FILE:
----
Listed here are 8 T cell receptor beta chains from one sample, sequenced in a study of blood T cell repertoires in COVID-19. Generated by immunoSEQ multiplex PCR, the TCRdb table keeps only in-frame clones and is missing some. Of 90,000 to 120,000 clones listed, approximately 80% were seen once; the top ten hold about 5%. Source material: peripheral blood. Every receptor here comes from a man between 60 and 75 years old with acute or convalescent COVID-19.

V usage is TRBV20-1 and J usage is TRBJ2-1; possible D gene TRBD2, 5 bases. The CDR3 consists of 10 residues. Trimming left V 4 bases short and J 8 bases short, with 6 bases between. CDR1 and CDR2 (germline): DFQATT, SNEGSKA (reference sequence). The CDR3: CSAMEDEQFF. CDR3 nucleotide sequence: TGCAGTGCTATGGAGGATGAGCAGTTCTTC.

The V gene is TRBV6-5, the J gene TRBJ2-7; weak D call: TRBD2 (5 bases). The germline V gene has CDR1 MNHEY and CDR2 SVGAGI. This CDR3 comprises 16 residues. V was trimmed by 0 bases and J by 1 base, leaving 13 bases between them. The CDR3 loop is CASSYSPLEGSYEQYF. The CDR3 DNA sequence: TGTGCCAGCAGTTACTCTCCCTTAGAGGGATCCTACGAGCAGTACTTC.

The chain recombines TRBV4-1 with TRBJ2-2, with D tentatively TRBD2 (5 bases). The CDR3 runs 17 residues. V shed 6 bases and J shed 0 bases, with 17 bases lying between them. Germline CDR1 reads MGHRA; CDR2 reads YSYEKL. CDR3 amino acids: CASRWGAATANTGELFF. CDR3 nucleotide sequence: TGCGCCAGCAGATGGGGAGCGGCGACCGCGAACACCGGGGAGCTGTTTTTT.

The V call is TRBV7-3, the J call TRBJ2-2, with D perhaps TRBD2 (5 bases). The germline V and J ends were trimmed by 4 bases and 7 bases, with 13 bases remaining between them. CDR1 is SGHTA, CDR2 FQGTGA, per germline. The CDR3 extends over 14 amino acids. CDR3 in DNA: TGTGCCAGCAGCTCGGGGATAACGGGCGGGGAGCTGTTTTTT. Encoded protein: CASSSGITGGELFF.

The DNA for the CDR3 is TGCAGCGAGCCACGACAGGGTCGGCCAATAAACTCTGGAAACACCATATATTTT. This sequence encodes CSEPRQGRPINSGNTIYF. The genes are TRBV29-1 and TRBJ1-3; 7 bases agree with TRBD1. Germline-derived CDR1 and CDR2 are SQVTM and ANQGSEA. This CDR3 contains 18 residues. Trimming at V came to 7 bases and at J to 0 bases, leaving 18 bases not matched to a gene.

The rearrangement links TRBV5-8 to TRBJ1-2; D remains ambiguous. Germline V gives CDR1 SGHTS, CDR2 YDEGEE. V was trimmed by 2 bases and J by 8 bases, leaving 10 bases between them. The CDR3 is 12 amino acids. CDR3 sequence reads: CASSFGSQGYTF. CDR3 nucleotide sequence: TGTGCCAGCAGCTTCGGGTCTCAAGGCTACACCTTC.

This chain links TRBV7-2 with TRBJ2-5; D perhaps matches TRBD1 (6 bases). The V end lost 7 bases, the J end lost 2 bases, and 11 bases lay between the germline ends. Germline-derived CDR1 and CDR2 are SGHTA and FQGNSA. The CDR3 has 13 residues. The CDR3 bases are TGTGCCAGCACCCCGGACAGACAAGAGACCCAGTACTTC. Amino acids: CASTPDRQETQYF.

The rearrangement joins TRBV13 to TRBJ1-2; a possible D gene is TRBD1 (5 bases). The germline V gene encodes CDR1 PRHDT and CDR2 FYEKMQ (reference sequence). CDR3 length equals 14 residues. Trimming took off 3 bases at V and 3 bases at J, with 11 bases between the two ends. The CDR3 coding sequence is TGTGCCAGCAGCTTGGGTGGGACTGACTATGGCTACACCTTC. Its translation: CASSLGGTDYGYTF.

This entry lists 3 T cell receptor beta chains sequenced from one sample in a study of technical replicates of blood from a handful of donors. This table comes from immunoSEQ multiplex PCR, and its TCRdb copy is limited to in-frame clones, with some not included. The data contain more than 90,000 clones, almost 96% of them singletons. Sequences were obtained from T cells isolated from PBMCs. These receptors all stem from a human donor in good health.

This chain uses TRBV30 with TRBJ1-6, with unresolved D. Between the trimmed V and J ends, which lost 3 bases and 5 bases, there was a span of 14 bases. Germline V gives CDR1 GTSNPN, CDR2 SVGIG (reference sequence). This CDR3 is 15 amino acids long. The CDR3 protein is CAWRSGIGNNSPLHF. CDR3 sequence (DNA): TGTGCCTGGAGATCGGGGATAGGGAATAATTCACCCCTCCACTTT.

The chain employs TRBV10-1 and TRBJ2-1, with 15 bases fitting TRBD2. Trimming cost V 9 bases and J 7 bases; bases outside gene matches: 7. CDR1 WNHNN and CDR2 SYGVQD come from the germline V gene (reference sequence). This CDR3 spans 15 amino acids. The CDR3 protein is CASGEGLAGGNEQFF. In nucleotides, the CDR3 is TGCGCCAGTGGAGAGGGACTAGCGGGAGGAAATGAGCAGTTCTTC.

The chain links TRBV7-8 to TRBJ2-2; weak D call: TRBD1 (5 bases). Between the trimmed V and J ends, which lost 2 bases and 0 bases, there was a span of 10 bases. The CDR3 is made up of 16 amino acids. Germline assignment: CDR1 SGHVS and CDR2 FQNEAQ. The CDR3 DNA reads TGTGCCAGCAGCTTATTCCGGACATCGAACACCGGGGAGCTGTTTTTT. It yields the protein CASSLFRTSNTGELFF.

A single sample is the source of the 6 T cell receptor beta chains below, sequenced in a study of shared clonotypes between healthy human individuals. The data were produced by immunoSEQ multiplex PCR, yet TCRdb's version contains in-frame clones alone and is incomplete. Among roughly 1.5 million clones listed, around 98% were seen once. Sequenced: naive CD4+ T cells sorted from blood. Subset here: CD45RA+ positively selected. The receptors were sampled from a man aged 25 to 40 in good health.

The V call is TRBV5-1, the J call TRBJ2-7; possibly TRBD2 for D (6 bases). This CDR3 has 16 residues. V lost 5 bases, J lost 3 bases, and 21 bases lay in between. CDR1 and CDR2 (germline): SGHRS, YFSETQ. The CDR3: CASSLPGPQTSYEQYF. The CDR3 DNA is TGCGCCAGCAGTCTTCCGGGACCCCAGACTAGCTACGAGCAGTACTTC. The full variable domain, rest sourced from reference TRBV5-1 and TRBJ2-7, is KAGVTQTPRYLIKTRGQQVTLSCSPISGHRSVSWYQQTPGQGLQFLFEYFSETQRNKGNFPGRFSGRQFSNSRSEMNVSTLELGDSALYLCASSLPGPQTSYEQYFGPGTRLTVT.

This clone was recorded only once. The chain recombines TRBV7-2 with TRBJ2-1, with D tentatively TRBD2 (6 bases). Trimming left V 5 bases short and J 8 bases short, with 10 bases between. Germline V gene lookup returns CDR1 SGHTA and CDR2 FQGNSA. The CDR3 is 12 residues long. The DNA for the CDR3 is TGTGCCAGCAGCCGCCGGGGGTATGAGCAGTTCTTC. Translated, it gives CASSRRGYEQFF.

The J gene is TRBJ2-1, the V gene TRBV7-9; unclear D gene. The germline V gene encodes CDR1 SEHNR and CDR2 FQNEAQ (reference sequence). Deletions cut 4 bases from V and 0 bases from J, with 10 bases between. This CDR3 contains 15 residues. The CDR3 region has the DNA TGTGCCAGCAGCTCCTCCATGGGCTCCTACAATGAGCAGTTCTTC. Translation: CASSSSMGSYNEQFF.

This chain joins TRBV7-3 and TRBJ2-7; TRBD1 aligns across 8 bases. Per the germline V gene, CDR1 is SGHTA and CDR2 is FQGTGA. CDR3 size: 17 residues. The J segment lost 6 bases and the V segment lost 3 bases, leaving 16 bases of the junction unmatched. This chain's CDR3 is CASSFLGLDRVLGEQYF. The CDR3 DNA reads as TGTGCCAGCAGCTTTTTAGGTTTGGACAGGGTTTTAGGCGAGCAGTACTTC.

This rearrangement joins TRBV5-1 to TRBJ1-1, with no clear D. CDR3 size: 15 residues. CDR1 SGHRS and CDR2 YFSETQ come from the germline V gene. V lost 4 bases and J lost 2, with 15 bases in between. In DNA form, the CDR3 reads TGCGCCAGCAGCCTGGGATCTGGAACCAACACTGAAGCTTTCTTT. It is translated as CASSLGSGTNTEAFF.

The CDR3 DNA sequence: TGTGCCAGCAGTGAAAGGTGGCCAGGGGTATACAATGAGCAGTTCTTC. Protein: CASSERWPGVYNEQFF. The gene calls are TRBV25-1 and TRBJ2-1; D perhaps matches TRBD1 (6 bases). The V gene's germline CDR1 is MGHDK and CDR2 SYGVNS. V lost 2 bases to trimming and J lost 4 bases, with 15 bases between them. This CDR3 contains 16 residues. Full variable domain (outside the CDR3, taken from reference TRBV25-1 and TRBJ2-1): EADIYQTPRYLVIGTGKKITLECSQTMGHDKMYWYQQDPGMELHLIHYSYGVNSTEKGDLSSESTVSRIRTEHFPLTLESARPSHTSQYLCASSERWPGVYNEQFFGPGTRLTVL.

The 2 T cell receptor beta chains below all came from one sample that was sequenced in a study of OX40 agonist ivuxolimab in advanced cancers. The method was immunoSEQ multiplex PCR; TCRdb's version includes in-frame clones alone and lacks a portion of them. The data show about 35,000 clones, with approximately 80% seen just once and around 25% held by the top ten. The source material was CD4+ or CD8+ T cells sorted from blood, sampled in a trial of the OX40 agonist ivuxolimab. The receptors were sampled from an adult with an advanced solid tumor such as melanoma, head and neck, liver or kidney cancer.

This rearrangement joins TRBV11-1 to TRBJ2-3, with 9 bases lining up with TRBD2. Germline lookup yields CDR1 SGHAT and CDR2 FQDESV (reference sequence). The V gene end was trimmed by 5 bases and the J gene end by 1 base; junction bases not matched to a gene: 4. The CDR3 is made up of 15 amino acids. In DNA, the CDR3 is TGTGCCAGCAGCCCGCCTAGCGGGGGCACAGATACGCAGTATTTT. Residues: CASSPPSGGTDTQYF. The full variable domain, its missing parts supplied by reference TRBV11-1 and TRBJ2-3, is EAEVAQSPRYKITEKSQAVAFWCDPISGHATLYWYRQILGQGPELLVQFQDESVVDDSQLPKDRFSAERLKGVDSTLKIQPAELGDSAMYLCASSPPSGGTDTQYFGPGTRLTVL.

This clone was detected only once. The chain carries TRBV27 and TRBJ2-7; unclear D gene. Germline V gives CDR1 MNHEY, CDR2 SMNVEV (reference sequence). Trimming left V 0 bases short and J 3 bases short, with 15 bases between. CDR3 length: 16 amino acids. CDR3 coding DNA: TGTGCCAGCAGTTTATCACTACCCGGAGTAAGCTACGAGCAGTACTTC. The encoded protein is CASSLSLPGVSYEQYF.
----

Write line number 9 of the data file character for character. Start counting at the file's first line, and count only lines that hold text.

The rearrangement joins TRBV13 to TRBJ1-2; a possible D gene is TRBD1 (5 bases). The germline V gene encodes CDR1 PRHDT and CDR2 FYEKMQ (reference sequence). CDR3 length equals 14 residues. Trimming took off 3 bases at V and 3 bases at J, with 11 bases between the two ends. The CDR3 coding sequence is TGTGCCAGCAGCTTGGGTGGGACTGACTATGGCTACACCTTC. Its translation: CASSLGGTDYGYTF.